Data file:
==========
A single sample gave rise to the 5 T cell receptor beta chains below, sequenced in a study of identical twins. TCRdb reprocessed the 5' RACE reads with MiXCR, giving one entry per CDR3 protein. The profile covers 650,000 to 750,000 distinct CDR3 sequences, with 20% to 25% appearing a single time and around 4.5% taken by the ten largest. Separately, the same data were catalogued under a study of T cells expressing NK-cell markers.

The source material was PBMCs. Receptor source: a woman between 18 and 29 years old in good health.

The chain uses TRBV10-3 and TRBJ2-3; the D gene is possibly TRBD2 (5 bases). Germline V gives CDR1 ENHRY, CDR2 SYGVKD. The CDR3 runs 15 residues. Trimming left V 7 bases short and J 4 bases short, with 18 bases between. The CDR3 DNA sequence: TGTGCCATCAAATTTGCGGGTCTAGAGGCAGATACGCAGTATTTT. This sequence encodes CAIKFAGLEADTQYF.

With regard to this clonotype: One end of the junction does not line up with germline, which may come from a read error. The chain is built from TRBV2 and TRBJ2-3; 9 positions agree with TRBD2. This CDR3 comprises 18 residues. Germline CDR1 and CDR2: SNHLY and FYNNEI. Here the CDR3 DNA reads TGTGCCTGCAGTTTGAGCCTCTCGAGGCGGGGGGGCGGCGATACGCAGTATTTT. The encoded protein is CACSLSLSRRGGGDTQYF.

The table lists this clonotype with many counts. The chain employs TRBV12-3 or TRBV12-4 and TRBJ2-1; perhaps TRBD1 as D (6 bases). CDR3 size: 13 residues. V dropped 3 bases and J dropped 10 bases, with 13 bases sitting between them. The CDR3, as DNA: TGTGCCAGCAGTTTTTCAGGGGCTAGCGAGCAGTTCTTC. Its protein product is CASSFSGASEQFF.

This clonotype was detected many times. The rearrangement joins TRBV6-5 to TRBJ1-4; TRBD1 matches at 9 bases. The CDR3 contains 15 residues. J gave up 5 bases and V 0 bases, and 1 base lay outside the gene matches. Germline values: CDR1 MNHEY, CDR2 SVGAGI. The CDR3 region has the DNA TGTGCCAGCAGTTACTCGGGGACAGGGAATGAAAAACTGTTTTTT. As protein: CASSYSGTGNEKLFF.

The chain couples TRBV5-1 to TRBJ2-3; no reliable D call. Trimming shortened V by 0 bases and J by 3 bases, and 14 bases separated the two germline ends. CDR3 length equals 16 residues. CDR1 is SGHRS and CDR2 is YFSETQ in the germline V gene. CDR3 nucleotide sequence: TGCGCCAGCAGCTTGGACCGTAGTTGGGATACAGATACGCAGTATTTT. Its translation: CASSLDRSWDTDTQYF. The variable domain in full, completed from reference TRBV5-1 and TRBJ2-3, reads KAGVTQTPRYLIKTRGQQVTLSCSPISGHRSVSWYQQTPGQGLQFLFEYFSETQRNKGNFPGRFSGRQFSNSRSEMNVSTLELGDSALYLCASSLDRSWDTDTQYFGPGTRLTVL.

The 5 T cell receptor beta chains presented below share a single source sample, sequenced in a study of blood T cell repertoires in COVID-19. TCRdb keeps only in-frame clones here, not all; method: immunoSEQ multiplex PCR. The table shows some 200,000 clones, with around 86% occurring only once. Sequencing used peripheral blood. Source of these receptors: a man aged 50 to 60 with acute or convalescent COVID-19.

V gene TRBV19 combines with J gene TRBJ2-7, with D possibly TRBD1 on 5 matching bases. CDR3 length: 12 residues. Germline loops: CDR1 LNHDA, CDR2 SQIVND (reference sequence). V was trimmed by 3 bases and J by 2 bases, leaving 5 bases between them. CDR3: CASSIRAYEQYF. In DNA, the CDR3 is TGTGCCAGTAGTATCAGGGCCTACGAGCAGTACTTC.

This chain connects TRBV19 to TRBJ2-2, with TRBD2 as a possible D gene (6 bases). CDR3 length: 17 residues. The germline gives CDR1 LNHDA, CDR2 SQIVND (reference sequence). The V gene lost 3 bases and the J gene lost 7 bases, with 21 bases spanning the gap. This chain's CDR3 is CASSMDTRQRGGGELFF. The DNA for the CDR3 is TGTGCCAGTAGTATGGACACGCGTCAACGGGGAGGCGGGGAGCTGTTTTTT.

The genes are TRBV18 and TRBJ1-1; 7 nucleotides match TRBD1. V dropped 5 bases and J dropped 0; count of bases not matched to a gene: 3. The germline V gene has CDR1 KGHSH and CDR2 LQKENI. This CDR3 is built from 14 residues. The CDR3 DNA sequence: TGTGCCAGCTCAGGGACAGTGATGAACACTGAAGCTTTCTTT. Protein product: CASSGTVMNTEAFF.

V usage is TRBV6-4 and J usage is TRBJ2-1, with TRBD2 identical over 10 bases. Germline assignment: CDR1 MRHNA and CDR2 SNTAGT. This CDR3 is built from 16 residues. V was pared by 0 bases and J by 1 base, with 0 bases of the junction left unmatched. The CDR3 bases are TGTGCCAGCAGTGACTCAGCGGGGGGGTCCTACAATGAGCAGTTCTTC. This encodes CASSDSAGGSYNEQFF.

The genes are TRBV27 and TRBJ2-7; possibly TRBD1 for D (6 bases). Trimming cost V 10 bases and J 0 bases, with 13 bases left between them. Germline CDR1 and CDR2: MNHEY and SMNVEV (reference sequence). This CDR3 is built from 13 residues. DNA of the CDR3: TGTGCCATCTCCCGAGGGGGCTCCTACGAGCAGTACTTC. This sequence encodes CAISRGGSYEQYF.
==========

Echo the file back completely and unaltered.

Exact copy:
A single sample gave rise to the 5 T cell receptor beta chains below, sequenced in a study of identical twins. TCRdb reprocessed the 5' RACE reads with MiXCR, giving one entry per CDR3 protein. The profile covers 650,000 to 750,000 distinct CDR3 sequences, with 20% to 25% appearing a single time and around 4.5% taken by the ten largest. Separately, the same data were catalogued under a study of T cells expressing NK-cell markers.

The source material was PBMCs. Receptor source: a woman between 18 and 29 years old in good health.

The chain uses TRBV10-3 and TRBJ2-3; the D gene is possibly TRBD2 (5 bases). Germline V gives CDR1 ENHRY, CDR2 SYGVKD. The CDR3 runs 15 residues. Trimming left V 7 bases short and J 4 bases short, with 18 bases between. The CDR3 DNA sequence: TGTGCCATCAAATTTGCGGGTCTAGAGGCAGATACGCAGTATTTT. This sequence encodes CAIKFAGLEADTQYF.

With regard to this clonotype: One end of the junction does not line up with germline, which may come from a read error. The chain is built from TRBV2 and TRBJ2-3; 9 positions agree with TRBD2. This CDR3 comprises 18 residues. Germline CDR1 and CDR2: SNHLY and FYNNEI. Here the CDR3 DNA reads TGTGCCTGCAGTTTGAGCCTCTCGAGGCGGGGGGGCGGCGATACGCAGTATTTT. The encoded protein is CACSLSLSRRGGGDTQYF.

The table lists this clonotype with many counts. The chain employs TRBV12-3 or TRBV12-4 and TRBJ2-1; perhaps TRBD1 as D (6 bases). CDR3 size: 13 residues. V dropped 3 bases and J dropped 10 bases, with 13 bases sitting between them. The CDR3, as DNA: TGTGCCAGCAGTTTTTCAGGGGCTAGCGAGCAGTTCTTC. Its protein product is CASSFSGASEQFF.

This clonotype was detected many times. The rearrangement joins TRBV6-5 to TRBJ1-4; TRBD1 matches at 9 bases. The CDR3 contains 15 residues. J gave up 5 bases and V 0 bases, and 1 base lay outside the gene matches. Germline values: CDR1 MNHEY, CDR2 SVGAGI. The CDR3 region has the DNA TGTGCCAGCAGTTACTCGGGGACAGGGAATGAAAAACTGTTTTTT. As protein: CASSYSGTGNEKLFF.

The chain couples TRBV5-1 to TRBJ2-3; no reliable D call. Trimming shortened V by 0 bases and J by 3 bases, and 14 bases separated the two germline ends. CDR3 length equals 16 residues. CDR1 is SGHRS and CDR2 is YFSETQ in the germline V gene. CDR3 nucleotide sequence: TGCGCCAGCAGCTTGGACCGTAGTTGGGATACAGATACGCAGTATTTT. Its translation: CASSLDRSWDTDTQYF. The variable domain in full, completed from reference TRBV5-1 and TRBJ2-3, reads KAGVTQTPRYLIKTRGQQVTLSCSPISGHRSVSWYQQTPGQGLQFLFEYFSETQRNKGNFPGRFSGRQFSNSRSEMNVSTLELGDSALYLCASSLDRSWDTDTQYFGPGTRLTVL.

The 5 T cell receptor beta chains presented below share a single source sample, sequenced in a study of blood T cell repertoires in COVID-19. TCRdb keeps only in-frame clones here, not all; method: immunoSEQ multiplex PCR. The table shows some 200,000 clones, with around 86% occurring only once. Sequencing used peripheral blood. Source of these receptors: a man aged 50 to 60 with acute or convalescent COVID-19.

V gene TRBV19 combines with J gene TRBJ2-7, with D possibly TRBD1 on 5 matching bases. CDR3 length: 12 residues. Germline loops: CDR1 LNHDA, CDR2 SQIVND (reference sequence). V was trimmed by 3 bases and J by 2 bases, leaving 5 bases between them. CDR3: CASSIRAYEQYF. In DNA, the CDR3 is TGTGCCAGTAGTATCAGGGCCTACGAGCAGTACTTC.

This chain connects TRBV19 to TRBJ2-2, with TRBD2 as a possible D gene (6 bases). CDR3 length: 17 residues. The germline gives CDR1 LNHDA, CDR2 SQIVND (reference sequence). The V gene lost 3 bases and the J gene lost 7 bases, with 21 bases spanning the gap. This chain's CDR3 is CASSMDTRQRGGGELFF. The DNA for the CDR3 is TGTGCCAGTAGTATGGACACGCGTCAACGGGGAGGCGGGGAGCTGTTTTTT.

The genes are TRBV18 and TRBJ1-1; 7 nucleotides match TRBD1. V dropped 5 bases and J dropped 0; count of bases not matched to a gene: 3. The germline V gene has CDR1 KGHSH and CDR2 LQKENI. This CDR3 is built from 14 residues. The CDR3 DNA sequence: TGTGCCAGCTCAGGGACAGTGATGAACACTGAAGCTTTCTTT. Protein product: CASSGTVMNTEAFF.

V usage is TRBV6-4 and J usage is TRBJ2-1, with TRBD2 identical over 10 bases. Germline assignment: CDR1 MRHNA and CDR2 SNTAGT. This CDR3 is built from 16 residues. V was pared by 0 bases and J by 1 base, with 0 bases of the junction left unmatched. The CDR3 bases are TGTGCCAGCAGTGACTCAGCGGGGGGGTCCTACAATGAGCAGTTCTTC. This encodes CASSDSAGGSYNEQFF.

The genes are TRBV27 and TRBJ2-7; possibly TRBD1 for D (6 bases). Trimming cost V 10 bases and J 0 bases, with 13 bases left between them. Germline CDR1 and CDR2: MNHEY and SMNVEV (reference sequence). This CDR3 is built from 13 residues. DNA of the CDR3: TGTGCCATCTCCCGAGGGGGCTCCTACGAGCAGTACTTC. This sequence encodes CAISRGGSYEQYF.